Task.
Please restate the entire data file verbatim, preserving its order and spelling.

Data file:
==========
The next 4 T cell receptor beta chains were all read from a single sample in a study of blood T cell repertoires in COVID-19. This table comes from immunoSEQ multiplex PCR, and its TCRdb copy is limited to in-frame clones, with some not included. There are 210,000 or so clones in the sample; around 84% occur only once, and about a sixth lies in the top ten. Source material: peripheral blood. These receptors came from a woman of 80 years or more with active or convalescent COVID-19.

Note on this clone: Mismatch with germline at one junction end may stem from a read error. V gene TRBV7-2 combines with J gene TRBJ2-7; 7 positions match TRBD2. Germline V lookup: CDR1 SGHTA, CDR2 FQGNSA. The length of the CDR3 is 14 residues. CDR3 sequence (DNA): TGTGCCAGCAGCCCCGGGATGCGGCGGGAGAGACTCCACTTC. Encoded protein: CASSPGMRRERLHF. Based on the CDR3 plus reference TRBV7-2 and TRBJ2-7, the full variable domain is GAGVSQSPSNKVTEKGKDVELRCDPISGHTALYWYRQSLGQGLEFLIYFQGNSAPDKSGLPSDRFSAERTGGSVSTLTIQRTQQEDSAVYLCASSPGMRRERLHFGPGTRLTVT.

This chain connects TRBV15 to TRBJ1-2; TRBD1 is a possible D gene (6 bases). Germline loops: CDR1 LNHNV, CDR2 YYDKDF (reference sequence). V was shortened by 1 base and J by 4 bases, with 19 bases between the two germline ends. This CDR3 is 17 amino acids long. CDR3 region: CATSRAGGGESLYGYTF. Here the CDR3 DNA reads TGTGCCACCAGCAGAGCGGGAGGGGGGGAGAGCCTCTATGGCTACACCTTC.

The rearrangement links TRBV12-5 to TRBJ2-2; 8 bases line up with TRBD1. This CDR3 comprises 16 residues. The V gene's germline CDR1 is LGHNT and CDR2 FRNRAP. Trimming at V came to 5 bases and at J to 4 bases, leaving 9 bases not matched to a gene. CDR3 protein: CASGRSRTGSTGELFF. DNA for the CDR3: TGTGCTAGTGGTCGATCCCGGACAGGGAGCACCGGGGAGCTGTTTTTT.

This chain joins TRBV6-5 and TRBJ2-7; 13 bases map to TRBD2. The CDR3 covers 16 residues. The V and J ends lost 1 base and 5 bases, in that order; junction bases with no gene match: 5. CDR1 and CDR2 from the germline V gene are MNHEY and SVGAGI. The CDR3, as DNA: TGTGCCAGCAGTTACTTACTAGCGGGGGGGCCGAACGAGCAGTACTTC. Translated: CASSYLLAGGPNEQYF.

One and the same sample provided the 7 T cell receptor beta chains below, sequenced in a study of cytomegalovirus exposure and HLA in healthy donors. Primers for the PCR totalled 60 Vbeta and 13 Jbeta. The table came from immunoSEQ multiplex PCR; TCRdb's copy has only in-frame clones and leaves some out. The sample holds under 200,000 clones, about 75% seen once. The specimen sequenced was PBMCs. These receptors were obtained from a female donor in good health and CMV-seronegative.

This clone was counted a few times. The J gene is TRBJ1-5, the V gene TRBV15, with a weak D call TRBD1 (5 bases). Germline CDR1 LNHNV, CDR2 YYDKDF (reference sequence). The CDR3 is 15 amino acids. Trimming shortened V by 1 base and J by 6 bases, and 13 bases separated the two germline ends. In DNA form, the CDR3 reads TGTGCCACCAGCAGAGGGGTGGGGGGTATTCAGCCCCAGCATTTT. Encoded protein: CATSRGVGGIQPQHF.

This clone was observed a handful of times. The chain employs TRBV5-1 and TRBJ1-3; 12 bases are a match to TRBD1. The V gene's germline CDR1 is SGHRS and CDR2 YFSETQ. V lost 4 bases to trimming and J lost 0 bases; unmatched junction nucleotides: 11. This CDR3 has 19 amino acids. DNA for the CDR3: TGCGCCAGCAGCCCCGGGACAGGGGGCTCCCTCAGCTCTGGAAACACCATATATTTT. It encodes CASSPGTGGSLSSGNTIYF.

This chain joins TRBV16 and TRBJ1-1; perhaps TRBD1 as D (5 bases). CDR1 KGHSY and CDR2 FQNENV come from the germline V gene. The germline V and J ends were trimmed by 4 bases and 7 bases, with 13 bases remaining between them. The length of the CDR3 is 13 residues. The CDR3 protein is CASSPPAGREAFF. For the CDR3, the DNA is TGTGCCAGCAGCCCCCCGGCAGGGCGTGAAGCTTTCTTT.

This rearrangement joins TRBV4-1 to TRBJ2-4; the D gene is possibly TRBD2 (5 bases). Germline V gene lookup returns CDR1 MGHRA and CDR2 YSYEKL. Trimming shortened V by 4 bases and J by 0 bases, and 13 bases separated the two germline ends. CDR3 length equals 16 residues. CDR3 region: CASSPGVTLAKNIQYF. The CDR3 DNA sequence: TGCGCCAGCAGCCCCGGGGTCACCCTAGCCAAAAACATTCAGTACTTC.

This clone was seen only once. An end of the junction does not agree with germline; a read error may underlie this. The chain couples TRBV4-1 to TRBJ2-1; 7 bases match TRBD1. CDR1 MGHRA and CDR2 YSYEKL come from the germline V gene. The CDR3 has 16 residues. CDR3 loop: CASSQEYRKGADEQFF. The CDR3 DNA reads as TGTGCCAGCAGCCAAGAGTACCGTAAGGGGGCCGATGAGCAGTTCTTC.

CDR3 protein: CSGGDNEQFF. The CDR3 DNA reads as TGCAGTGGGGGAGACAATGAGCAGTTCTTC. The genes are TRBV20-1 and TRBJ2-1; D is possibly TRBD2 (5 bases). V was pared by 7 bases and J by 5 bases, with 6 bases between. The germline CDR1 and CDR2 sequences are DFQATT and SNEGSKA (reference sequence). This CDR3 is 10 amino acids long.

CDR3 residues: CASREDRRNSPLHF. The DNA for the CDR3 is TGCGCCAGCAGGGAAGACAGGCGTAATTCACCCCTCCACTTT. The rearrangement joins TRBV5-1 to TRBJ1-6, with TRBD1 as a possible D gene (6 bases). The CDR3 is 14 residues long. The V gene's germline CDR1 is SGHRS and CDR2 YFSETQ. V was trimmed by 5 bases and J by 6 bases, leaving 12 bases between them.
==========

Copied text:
The next 4 T cell receptor beta chains were all read from a single sample in a study of blood T cell repertoires in COVID-19. This table comes from immunoSEQ multiplex PCR, and its TCRdb copy is limited to in-frame clones, with some not included. There are 210,000 or so clones in the sample; around 84% occur only once, and about a sixth lies in the top ten. Source material: peripheral blood. These receptors came from a woman of 80 years or more with active or convalescent COVID-19.

Note on this clone: Mismatch with germline at one junction end may stem from a read error. V gene TRBV7-2 combines with J gene TRBJ2-7; 7 positions match TRBD2. Germline V lookup: CDR1 SGHTA, CDR2 FQGNSA. The length of the CDR3 is 14 residues. CDR3 sequence (DNA): TGTGCCAGCAGCCCCGGGATGCGGCGGGAGAGACTCCACTTC. Encoded protein: CASSPGMRRERLHF. Based on the CDR3 plus reference TRBV7-2 and TRBJ2-7, the full variable domain is GAGVSQSPSNKVTEKGKDVELRCDPISGHTALYWYRQSLGQGLEFLIYFQGNSAPDKSGLPSDRFSAERTGGSVSTLTIQRTQQEDSAVYLCASSPGMRRERLHFGPGTRLTVT.

This chain connects TRBV15 to TRBJ1-2; TRBD1 is a possible D gene (6 bases). Germline loops: CDR1 LNHNV, CDR2 YYDKDF (reference sequence). V was shortened by 1 base and J by 4 bases, with 19 bases between the two germline ends. This CDR3 is 17 amino acids long. CDR3 region: CATSRAGGGESLYGYTF. Here the CDR3 DNA reads TGTGCCACCAGCAGAGCGGGAGGGGGGGAGAGCCTCTATGGCTACACCTTC.

The rearrangement links TRBV12-5 to TRBJ2-2; 8 bases line up with TRBD1. This CDR3 comprises 16 residues. The V gene's germline CDR1 is LGHNT and CDR2 FRNRAP. Trimming at V came to 5 bases and at J to 4 bases, leaving 9 bases not matched to a gene. CDR3 protein: CASGRSRTGSTGELFF. DNA for the CDR3: TGTGCTAGTGGTCGATCCCGGACAGGGAGCACCGGGGAGCTGTTTTTT.

This chain joins TRBV6-5 and TRBJ2-7; 13 bases map to TRBD2. The CDR3 covers 16 residues. The V and J ends lost 1 base and 5 bases, in that order; junction bases with no gene match: 5. CDR1 and CDR2 from the germline V gene are MNHEY and SVGAGI. The CDR3, as DNA: TGTGCCAGCAGTTACTTACTAGCGGGGGGGCCGAACGAGCAGTACTTC. Translated: CASSYLLAGGPNEQYF.

One and the same sample provided the 7 T cell receptor beta chains below, sequenced in a study of cytomegalovirus exposure and HLA in healthy donors. Primers for the PCR totalled 60 Vbeta and 13 Jbeta. The table came from immunoSEQ multiplex PCR; TCRdb's copy has only in-frame clones and leaves some out. The sample holds under 200,000 clones, about 75% seen once. The specimen sequenced was PBMCs. These receptors were obtained from a female donor in good health and CMV-seronegative.

This clone was counted a few times. The J gene is TRBJ1-5, the V gene TRBV15, with a weak D call TRBD1 (5 bases). Germline CDR1 LNHNV, CDR2 YYDKDF (reference sequence). The CDR3 is 15 amino acids. Trimming shortened V by 1 base and J by 6 bases, and 13 bases separated the two germline ends. In DNA form, the CDR3 reads TGTGCCACCAGCAGAGGGGTGGGGGGTATTCAGCCCCAGCATTTT. Encoded protein: CATSRGVGGIQPQHF.

This clone was observed a handful of times. The chain employs TRBV5-1 and TRBJ1-3; 12 bases are a match to TRBD1. The V gene's germline CDR1 is SGHRS and CDR2 YFSETQ. V lost 4 bases to trimming and J lost 0 bases; unmatched junction nucleotides: 11. This CDR3 has 19 amino acids. DNA for the CDR3: TGCGCCAGCAGCCCCGGGACAGGGGGCTCCCTCAGCTCTGGAAACACCATATATTTT. It encodes CASSPGTGGSLSSGNTIYF.

This chain joins TRBV16 and TRBJ1-1; perhaps TRBD1 as D (5 bases). CDR1 KGHSY and CDR2 FQNENV come from the germline V gene. The germline V and J ends were trimmed by 4 bases and 7 bases, with 13 bases remaining between them. The length of the CDR3 is 13 residues. The CDR3 protein is CASSPPAGREAFF. For the CDR3, the DNA is TGTGCCAGCAGCCCCCCGGCAGGGCGTGAAGCTTTCTTT.

This rearrangement joins TRBV4-1 to TRBJ2-4; the D gene is possibly TRBD2 (5 bases). Germline V gene lookup returns CDR1 MGHRA and CDR2 YSYEKL. Trimming shortened V by 4 bases and J by 0 bases, and 13 bases separated the two germline ends. CDR3 length equals 16 residues. CDR3 region: CASSPGVTLAKNIQYF. The CDR3 DNA sequence: TGCGCCAGCAGCCCCGGGGTCACCCTAGCCAAAAACATTCAGTACTTC.

This clone was seen only once. An end of the junction does not agree with germline; a read error may underlie this. The chain couples TRBV4-1 to TRBJ2-1; 7 bases match TRBD1. CDR1 MGHRA and CDR2 YSYEKL come from the germline V gene. The CDR3 has 16 residues. CDR3 loop: CASSQEYRKGADEQFF. The CDR3 DNA reads as TGTGCCAGCAGCCAAGAGTACCGTAAGGGGGCCGATGAGCAGTTCTTC.

CDR3 protein: CSGGDNEQFF. The CDR3 DNA reads as TGCAGTGGGGGAGACAATGAGCAGTTCTTC. The genes are TRBV20-1 and TRBJ2-1; D is possibly TRBD2 (5 bases). V was pared by 7 bases and J by 5 bases, with 6 bases between. The germline CDR1 and CDR2 sequences are DFQATT and SNEGSKA (reference sequence). This CDR3 is 10 amino acids long.

CDR3 residues: CASREDRRNSPLHF. The DNA for the CDR3 is TGCGCCAGCAGGGAAGACAGGCGTAATTCACCCCTCCACTTT. The rearrangement joins TRBV5-1 to TRBJ1-6, with TRBD1 as a possible D gene (6 bases). The CDR3 is 14 residues long. The V gene's germline CDR1 is SGHRS and CDR2 YFSETQ. V was trimmed by 5 bases and J by 6 bases, leaving 12 bases between them.